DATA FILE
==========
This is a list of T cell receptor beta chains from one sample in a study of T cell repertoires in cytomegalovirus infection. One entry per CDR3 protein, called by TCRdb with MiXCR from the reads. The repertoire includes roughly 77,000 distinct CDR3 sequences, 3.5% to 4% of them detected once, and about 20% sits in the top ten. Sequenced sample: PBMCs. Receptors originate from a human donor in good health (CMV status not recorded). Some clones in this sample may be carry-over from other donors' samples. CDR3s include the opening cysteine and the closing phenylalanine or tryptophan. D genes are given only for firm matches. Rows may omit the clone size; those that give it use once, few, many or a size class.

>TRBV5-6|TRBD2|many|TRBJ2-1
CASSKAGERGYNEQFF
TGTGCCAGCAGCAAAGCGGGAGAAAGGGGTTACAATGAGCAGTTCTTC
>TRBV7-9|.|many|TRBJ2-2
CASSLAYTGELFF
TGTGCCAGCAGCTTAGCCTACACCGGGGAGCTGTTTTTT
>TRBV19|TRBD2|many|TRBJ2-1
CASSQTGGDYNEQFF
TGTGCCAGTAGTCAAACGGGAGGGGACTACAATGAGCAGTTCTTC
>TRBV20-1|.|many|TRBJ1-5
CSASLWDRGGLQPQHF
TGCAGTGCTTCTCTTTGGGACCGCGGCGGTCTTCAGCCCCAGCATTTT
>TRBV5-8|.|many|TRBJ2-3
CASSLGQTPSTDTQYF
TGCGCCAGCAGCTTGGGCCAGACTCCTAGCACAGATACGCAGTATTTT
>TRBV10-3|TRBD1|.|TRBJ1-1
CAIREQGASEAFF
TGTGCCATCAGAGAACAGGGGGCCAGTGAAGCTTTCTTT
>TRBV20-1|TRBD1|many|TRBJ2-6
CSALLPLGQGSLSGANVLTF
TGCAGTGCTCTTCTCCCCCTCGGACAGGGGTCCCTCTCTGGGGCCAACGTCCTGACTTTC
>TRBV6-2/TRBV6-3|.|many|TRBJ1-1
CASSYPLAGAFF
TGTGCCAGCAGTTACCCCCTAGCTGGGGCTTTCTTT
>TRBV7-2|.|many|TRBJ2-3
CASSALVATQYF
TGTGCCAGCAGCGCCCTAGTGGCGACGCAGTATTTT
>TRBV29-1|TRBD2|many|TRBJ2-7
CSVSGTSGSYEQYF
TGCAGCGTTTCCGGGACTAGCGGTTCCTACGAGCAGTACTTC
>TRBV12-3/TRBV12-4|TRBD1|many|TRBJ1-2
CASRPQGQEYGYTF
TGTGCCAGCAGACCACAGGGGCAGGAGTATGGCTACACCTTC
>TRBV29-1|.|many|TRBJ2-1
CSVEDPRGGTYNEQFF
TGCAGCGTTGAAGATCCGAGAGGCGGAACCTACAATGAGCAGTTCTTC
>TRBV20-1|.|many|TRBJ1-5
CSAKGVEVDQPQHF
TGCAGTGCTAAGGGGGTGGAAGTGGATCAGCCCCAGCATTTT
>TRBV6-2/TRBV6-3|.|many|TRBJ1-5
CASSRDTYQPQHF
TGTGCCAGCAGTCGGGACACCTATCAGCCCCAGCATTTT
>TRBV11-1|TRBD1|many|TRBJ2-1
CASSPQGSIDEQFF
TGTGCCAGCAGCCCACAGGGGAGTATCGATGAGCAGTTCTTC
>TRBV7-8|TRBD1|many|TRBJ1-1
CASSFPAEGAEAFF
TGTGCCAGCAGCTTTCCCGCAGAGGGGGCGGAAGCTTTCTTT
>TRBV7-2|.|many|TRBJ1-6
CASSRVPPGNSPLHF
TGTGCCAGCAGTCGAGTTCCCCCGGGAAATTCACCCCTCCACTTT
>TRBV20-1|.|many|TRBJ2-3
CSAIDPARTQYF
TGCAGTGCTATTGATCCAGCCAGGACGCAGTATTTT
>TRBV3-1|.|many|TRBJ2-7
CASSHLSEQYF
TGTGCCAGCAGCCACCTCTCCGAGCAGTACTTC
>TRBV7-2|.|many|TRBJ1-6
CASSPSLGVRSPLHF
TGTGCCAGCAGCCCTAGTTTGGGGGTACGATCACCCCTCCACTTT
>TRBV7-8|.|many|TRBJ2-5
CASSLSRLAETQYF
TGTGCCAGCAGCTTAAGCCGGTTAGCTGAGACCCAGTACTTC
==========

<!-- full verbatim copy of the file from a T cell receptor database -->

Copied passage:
This is a list of T cell receptor beta chains from one sample in a study of T cell repertoires in cytomegalovirus infection. One entry per CDR3 protein, called by TCRdb with MiXCR from the reads. The repertoire includes roughly 77,000 distinct CDR3 sequences, 3.5% to 4% of them detected once, and about 20% sits in the top ten. Sequenced sample: PBMCs. Receptors originate from a human donor in good health (CMV status not recorded). Some clones in this sample may be carry-over from other donors' samples. CDR3s include the opening cysteine and the closing phenylalanine or tryptophan. D genes are given only for firm matches. Rows may omit the clone size; those that give it use once, few, many or a size class.

>TRBV5-6|TRBD2|many|TRBJ2-1
CASSKAGERGYNEQFF
TGTGCCAGCAGCAAAGCGGGAGAAAGGGGTTACAATGAGCAGTTCTTC
>TRBV7-9|.|many|TRBJ2-2
CASSLAYTGELFF
TGTGCCAGCAGCTTAGCCTACACCGGGGAGCTGTTTTTT
>TRBV19|TRBD2|many|TRBJ2-1
CASSQTGGDYNEQFF
TGTGCCAGTAGTCAAACGGGAGGGGACTACAATGAGCAGTTCTTC
>TRBV20-1|.|many|TRBJ1-5
CSASLWDRGGLQPQHF
TGCAGTGCTTCTCTTTGGGACCGCGGCGGTCTTCAGCCCCAGCATTTT
>TRBV5-8|.|many|TRBJ2-3
CASSLGQTPSTDTQYF
TGCGCCAGCAGCTTGGGCCAGACTCCTAGCACAGATACGCAGTATTTT
>TRBV10-3|TRBD1|.|TRBJ1-1
CAIREQGASEAFF
TGTGCCATCAGAGAACAGGGGGCCAGTGAAGCTTTCTTT
>TRBV20-1|TRBD1|many|TRBJ2-6
CSALLPLGQGSLSGANVLTF
TGCAGTGCTCTTCTCCCCCTCGGACAGGGGTCCCTCTCTGGGGCCAACGTCCTGACTTTC
>TRBV6-2/TRBV6-3|.|many|TRBJ1-1
CASSYPLAGAFF
TGTGCCAGCAGTTACCCCCTAGCTGGGGCTTTCTTT
>TRBV7-2|.|many|TRBJ2-3
CASSALVATQYF
TGTGCCAGCAGCGCCCTAGTGGCGACGCAGTATTTT
>TRBV29-1|TRBD2|many|TRBJ2-7
CSVSGTSGSYEQYF
TGCAGCGTTTCCGGGACTAGCGGTTCCTACGAGCAGTACTTC
>TRBV12-3/TRBV12-4|TRBD1|many|TRBJ1-2
CASRPQGQEYGYTF
TGTGCCAGCAGACCACAGGGGCAGGAGTATGGCTACACCTTC
>TRBV29-1|.|many|TRBJ2-1
CSVEDPRGGTYNEQFF
TGCAGCGTTGAAGATCCGAGAGGCGGAACCTACAATGAGCAGTTCTTC
>TRBV20-1|.|many|TRBJ1-5
CSAKGVEVDQPQHF
TGCAGTGCTAAGGGGGTGGAAGTGGATCAGCCCCAGCATTTT
>TRBV6-2/TRBV6-3|.|many|TRBJ1-5
CASSRDTYQPQHF
TGTGCCAGCAGTCGGGACACCTATCAGCCCCAGCATTTT
>TRBV11-1|TRBD1|many|TRBJ2-1
CASSPQGSIDEQFF
TGTGCCAGCAGCCCACAGGGGAGTATCGATGAGCAGTTCTTC
>TRBV7-8|TRBD1|many|TRBJ1-1
CASSFPAEGAEAFF
TGTGCCAGCAGCTTTCCCGCAGAGGGGGCGGAAGCTTTCTTT
>TRBV7-2|.|many|TRBJ1-6
CASSRVPPGNSPLHF
TGTGCCAGCAGTCGAGTTCCCCCGGGAAATTCACCCCTCCACTTT
>TRBV20-1|.|many|TRBJ2-3
CSAIDPARTQYF
TGCAGTGCTATTGATCCAGCCAGGACGCAGTATTTT
>TRBV3-1|.|many|TRBJ2-7
CASSHLSEQYF
TGTGCCAGCAGCCACCTCTCCGAGCAGTACTTC
>TRBV7-2|.|many|TRBJ1-6
CASSPSLGVRSPLHF
TGTGCCAGCAGCCCTAGTTTGGGGGTACGATCACCCCTCCACTTT
>TRBV7-8|.|many|TRBJ2-5
CASSLSRLAETQYF
TGTGCCAGCAGCTTAAGCCGGTTAGCTGAGACCCAGTACTTC